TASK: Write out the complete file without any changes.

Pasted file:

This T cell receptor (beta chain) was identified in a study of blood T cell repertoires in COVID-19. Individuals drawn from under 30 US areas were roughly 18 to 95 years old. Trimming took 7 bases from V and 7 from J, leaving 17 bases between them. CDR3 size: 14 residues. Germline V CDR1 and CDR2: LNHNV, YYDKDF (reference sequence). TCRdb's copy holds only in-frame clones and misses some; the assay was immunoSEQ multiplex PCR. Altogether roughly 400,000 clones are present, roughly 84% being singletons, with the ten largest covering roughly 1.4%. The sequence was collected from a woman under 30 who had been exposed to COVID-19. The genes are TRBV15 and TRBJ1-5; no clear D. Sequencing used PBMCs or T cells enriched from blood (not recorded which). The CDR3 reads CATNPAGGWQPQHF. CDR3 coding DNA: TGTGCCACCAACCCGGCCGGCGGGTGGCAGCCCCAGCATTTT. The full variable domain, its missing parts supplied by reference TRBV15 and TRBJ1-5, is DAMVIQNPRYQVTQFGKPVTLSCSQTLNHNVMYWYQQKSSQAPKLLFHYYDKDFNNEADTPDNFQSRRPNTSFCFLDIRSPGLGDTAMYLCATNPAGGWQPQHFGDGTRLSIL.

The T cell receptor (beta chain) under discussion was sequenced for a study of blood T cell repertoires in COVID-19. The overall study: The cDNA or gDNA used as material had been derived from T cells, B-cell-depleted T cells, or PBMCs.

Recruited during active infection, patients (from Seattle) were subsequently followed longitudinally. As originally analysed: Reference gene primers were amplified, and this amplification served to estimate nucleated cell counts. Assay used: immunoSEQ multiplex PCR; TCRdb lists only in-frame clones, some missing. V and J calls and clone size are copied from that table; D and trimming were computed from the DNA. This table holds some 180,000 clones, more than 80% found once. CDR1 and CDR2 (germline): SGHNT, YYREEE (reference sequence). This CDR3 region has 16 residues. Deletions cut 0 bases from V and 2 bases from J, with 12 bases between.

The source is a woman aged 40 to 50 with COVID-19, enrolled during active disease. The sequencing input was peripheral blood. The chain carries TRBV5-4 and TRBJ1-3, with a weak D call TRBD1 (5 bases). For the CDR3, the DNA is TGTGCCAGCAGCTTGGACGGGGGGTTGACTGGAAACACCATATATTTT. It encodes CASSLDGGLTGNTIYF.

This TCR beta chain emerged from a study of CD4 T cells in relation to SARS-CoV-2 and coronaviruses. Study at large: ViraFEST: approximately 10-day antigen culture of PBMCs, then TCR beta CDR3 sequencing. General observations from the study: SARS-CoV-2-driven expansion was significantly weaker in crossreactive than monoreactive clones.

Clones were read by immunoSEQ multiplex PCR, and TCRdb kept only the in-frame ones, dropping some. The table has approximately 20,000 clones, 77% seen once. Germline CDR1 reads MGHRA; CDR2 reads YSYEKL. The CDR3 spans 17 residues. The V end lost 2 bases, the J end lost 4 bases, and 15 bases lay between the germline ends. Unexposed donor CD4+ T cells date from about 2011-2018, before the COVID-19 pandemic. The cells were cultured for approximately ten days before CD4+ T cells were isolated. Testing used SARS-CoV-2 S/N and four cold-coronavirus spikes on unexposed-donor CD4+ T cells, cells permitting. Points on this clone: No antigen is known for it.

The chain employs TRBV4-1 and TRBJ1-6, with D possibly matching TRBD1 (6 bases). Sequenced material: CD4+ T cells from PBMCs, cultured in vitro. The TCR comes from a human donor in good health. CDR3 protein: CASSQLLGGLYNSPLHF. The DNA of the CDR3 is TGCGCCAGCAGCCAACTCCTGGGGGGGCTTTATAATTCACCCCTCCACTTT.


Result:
This T cell receptor (beta chain) was identified in a study of blood T cell repertoires in COVID-19. Individuals drawn from under 30 US areas were roughly 18 to 95 years old. Trimming took 7 bases from V and 7 from J, leaving 17 bases between them. CDR3 size: 14 residues. Germline V CDR1 and CDR2: LNHNV, YYDKDF (reference sequence). TCRdb's copy holds only in-frame clones and misses some; the assay was immunoSEQ multiplex PCR. Altogether roughly 400,000 clones are present, roughly 84% being singletons, with the ten largest covering roughly 1.4%. The sequence was collected from a woman under 30 who had been exposed to COVID-19. The genes are TRBV15 and TRBJ1-5; no clear D. Sequencing used PBMCs or T cells enriched from blood (not recorded which). The CDR3 reads CATNPAGGWQPQHF. CDR3 coding DNA: TGTGCCACCAACCCGGCCGGCGGGTGGCAGCCCCAGCATTTT. The full variable domain, its missing parts supplied by reference TRBV15 and TRBJ1-5, is DAMVIQNPRYQVTQFGKPVTLSCSQTLNHNVMYWYQQKSSQAPKLLFHYYDKDFNNEADTPDNFQSRRPNTSFCFLDIRSPGLGDTAMYLCATNPAGGWQPQHFGDGTRLSIL.

The T cell receptor (beta chain) under discussion was sequenced for a study of blood T cell repertoires in COVID-19. The overall study: The cDNA or gDNA used as material had been derived from T cells, B-cell-depleted T cells, or PBMCs.

Recruited during active infection, patients (from Seattle) were subsequently followed longitudinally. As originally analysed: Reference gene primers were amplified, and this amplification served to estimate nucleated cell counts. Assay used: immunoSEQ multiplex PCR; TCRdb lists only in-frame clones, some missing. V and J calls and clone size are copied from that table; D and trimming were computed from the DNA. This table holds some 180,000 clones, more than 80% found once. CDR1 and CDR2 (germline): SGHNT, YYREEE (reference sequence). This CDR3 region has 16 residues. Deletions cut 0 bases from V and 2 bases from J, with 12 bases between.

The source is a woman aged 40 to 50 with COVID-19, enrolled during active disease. The sequencing input was peripheral blood. The chain carries TRBV5-4 and TRBJ1-3, with a weak D call TRBD1 (5 bases). For the CDR3, the DNA is TGTGCCAGCAGCTTGGACGGGGGGTTGACTGGAAACACCATATATTTT. It encodes CASSLDGGLTGNTIYF.

This TCR beta chain emerged from a study of CD4 T cells in relation to SARS-CoV-2 and coronaviruses. Study at large: ViraFEST: approximately 10-day antigen culture of PBMCs, then TCR beta CDR3 sequencing. General observations from the study: SARS-CoV-2-driven expansion was significantly weaker in crossreactive than monoreactive clones.

Clones were read by immunoSEQ multiplex PCR, and TCRdb kept only the in-frame ones, dropping some. The table has approximately 20,000 clones, 77% seen once. Germline CDR1 reads MGHRA; CDR2 reads YSYEKL. The CDR3 spans 17 residues. The V end lost 2 bases, the J end lost 4 bases, and 15 bases lay between the germline ends. Unexposed donor CD4+ T cells date from about 2011-2018, before the COVID-19 pandemic. The cells were cultured for approximately ten days before CD4+ T cells were isolated. Testing used SARS-CoV-2 S/N and four cold-coronavirus spikes on unexposed-donor CD4+ T cells, cells permitting. Points on this clone: No antigen is known for it.

The chain employs TRBV4-1 and TRBJ1-6, with D possibly matching TRBD1 (6 bases). Sequenced material: CD4+ T cells from PBMCs, cultured in vitro. The TCR comes from a human donor in good health. CDR3 protein: CASSQLLGGLYNSPLHF. The DNA of the CDR3 is TGCGCCAGCAGCCAACTCCTGGGGGGGCTTTATAATTCACCCCTCCACTTT.